- 6,000 other electronic items.
Field teams outfitted with mobile geographic information system (GIS) apps collected and updated target information while on collection runs. Geotagged photos, impacted areas, and waste target data were captured and streamed near real-time to a web site that was used by responding agencies. This enabled EPA and its federal and state partners get a better picture of response operations, direct response crews, and track progress.
On June 4, 2015, an emergency call reported children playing with a jar of mercury that spilled onto a sidewalk in Grand Forks, ND. The spill occurred adjacent to storm drains less than a half block from a local elementary school. The Grand Forks Fire Department discovered that the mercury had been tracked through area homes and possibly into the school. EPA assistance was requested, and an EPA On-Scene Coordinator (OSC) was mobilized.
Once the OSC arrived, the first steps were to remove visible mercury and determine the levels of mercury vapor. Fire department personnel recovered approximately three pounds of elemental mercury in a jar at one of the homes, and a family with four children was evacuated. The Grand Forks Health Department worked with school authorities to notify parents and neighbors.
After the mercury was removed, an assessment was conducted, and the list of potentially contaminated properties was reduced to a few residences. Air monitoring in one of the homes measured at 7,500 ng/m³, much higher than the action level of 300 ng/m³. Six children and an infant were sent to the hospital for checkups. The OSC coordinated with the Centers for Disease Control to review the children’s lab results and consult with county health officials.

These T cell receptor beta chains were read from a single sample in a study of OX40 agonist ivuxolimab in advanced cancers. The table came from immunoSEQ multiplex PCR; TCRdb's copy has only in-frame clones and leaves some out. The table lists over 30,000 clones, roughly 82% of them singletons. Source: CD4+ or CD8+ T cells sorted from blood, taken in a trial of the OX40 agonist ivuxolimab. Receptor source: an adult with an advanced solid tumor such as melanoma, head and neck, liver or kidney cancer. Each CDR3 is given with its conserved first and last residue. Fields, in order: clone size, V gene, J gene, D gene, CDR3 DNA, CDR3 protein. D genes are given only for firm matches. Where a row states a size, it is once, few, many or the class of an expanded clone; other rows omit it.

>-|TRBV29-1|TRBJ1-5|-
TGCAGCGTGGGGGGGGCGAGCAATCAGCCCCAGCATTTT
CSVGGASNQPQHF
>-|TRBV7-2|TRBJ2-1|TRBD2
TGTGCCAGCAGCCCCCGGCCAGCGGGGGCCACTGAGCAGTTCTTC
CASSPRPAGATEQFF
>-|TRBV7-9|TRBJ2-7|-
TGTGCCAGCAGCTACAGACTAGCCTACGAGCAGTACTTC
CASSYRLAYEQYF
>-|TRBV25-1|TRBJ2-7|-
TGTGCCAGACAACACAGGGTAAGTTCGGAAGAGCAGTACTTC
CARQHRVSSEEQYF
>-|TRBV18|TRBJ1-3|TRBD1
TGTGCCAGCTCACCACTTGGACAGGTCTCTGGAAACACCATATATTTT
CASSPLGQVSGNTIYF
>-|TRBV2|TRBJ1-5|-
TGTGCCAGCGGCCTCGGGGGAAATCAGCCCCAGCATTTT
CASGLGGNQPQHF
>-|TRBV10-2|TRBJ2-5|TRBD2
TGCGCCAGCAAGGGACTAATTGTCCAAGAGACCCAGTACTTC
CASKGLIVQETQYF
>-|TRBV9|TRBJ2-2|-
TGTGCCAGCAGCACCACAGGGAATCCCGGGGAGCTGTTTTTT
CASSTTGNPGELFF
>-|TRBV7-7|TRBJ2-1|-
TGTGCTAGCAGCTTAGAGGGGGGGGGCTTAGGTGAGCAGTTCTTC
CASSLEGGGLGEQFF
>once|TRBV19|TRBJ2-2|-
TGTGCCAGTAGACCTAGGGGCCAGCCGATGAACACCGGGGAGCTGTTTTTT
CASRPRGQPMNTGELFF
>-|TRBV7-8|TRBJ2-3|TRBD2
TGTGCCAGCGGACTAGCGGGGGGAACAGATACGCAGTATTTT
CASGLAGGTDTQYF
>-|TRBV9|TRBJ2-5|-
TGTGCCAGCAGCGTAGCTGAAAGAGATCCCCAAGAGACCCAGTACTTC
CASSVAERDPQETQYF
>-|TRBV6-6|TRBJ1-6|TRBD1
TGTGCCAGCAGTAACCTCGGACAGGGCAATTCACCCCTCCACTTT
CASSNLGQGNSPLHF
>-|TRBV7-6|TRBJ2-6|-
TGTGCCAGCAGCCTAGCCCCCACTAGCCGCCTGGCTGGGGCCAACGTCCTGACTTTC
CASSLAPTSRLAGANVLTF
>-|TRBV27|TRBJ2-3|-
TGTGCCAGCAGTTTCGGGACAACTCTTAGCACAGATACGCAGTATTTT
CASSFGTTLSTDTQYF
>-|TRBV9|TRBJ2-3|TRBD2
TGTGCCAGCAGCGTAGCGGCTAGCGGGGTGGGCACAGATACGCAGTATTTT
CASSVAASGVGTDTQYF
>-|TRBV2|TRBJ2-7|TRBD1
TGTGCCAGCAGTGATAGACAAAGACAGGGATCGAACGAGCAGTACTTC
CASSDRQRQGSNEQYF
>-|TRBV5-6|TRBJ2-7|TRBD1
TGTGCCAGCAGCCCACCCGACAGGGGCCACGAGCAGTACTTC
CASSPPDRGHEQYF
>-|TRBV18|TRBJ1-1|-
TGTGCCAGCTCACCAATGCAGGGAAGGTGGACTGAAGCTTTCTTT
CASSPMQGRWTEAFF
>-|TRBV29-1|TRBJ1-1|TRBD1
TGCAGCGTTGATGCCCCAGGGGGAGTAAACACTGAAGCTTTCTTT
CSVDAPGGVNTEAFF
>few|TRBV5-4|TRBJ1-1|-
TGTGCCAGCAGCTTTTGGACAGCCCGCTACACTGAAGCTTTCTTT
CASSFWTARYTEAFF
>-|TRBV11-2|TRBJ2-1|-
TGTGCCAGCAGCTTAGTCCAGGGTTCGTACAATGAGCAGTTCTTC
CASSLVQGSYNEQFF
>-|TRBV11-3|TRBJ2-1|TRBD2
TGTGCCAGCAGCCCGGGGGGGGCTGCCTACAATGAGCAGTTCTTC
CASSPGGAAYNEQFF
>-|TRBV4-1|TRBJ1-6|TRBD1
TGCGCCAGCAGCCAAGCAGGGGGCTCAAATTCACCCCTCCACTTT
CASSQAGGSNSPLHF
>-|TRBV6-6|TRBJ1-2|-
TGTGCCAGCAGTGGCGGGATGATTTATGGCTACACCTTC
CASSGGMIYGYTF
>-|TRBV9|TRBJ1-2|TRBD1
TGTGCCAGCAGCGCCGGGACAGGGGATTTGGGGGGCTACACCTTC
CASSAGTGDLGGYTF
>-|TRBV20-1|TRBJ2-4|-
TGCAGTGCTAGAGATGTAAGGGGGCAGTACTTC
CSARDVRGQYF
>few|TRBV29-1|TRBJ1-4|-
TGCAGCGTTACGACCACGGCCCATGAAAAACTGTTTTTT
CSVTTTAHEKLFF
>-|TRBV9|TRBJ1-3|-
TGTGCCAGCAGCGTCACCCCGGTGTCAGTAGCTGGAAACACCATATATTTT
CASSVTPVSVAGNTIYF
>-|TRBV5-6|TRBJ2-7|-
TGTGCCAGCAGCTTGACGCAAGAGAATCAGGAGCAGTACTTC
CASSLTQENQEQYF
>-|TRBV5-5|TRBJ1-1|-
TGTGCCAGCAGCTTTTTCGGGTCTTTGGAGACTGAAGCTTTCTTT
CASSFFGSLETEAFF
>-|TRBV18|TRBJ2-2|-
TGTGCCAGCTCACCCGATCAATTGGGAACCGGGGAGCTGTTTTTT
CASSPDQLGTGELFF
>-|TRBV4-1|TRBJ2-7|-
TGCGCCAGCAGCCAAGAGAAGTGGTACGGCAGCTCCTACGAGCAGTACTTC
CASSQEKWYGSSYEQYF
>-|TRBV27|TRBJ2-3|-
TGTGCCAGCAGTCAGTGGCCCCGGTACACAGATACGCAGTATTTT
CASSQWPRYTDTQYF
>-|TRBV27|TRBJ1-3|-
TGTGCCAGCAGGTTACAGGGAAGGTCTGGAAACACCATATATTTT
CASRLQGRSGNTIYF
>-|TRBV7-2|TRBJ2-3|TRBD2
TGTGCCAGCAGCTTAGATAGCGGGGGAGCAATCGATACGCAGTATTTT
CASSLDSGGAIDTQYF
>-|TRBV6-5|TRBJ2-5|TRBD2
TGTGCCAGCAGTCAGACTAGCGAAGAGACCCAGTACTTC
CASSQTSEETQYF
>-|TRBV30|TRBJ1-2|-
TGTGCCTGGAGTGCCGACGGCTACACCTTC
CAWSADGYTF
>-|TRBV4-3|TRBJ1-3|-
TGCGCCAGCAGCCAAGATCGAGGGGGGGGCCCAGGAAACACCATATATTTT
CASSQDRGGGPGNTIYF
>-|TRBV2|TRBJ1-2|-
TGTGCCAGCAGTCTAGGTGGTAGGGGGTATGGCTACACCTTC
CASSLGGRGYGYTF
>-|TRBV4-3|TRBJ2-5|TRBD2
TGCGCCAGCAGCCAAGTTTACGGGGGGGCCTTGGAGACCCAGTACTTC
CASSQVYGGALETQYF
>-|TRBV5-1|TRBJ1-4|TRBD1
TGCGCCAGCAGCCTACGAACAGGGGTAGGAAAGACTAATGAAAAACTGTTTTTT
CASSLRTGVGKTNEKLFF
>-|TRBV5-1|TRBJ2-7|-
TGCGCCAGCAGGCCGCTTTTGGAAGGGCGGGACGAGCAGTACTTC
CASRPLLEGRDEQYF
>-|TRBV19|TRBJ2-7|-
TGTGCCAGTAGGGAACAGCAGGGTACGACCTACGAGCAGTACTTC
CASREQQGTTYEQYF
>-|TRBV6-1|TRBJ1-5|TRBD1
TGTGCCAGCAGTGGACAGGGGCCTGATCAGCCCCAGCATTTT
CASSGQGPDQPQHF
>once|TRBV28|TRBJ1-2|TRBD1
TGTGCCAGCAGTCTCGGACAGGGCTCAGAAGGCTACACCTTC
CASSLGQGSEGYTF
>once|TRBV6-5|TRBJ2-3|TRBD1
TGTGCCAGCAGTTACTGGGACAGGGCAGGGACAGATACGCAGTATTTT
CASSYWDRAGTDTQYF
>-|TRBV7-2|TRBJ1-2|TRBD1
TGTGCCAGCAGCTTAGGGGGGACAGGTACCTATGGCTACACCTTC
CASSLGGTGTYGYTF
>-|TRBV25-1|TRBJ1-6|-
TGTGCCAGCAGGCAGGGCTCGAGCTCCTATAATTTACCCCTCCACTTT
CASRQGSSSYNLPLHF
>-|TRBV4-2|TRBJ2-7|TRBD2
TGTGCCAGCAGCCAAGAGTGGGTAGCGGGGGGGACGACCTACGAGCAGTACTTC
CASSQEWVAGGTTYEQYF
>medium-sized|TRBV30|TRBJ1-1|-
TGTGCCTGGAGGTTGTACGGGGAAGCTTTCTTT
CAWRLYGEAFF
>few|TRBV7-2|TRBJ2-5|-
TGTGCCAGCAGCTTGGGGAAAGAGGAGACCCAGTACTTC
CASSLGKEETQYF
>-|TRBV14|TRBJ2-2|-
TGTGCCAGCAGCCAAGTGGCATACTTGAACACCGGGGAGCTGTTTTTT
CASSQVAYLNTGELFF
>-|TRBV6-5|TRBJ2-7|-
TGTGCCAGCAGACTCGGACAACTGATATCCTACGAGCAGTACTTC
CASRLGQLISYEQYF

The cleanup involved up to 10 lbs. of elemental mercury. The kitchen floor, a dozen rugs, and 38 bags of miscellaneous household items were removed and disposed. Two 55-gallon drums of contaminated soil and several cubic yards of sod were also removed. Another home required heating and ventilating for several days to reduce mercury vapors to acceptable levels.
In February 2015, EPA and the Oregon Department of Environmental Quality (ODEQ) performed an inspection of a rural residence near Dexter, OR. Approximately 1,000 containers of various sizes were strewn across the property, and EPA was in charge of characterizing and disposing the containers.
Most of the containers were sitting on bare ground, and a majority of them were damaged and leaking or ruptured. The contents of many of the containers were unknown, and some were labeled to contain acids, corrosives, electrical-insulating fluid, flammable liquids, and various solvents. EPA personnel dressed in chemical protective suits to conduct an entry into a recreational vehicle that was used to store more than 250 containers of chemicals.
Over the course of two weeks the contents of all of these containers were characterized, segregated, packaged, transported, and disposed off site. Additionally, the top layer of contaminated soils was removed from the surface, and prepared for disposal. With support of EPA contractors, more than 888 containers were removed from the site, and 16,000, small glass ampules of chromic acid were consolidated into 55-gallon drums for disposal.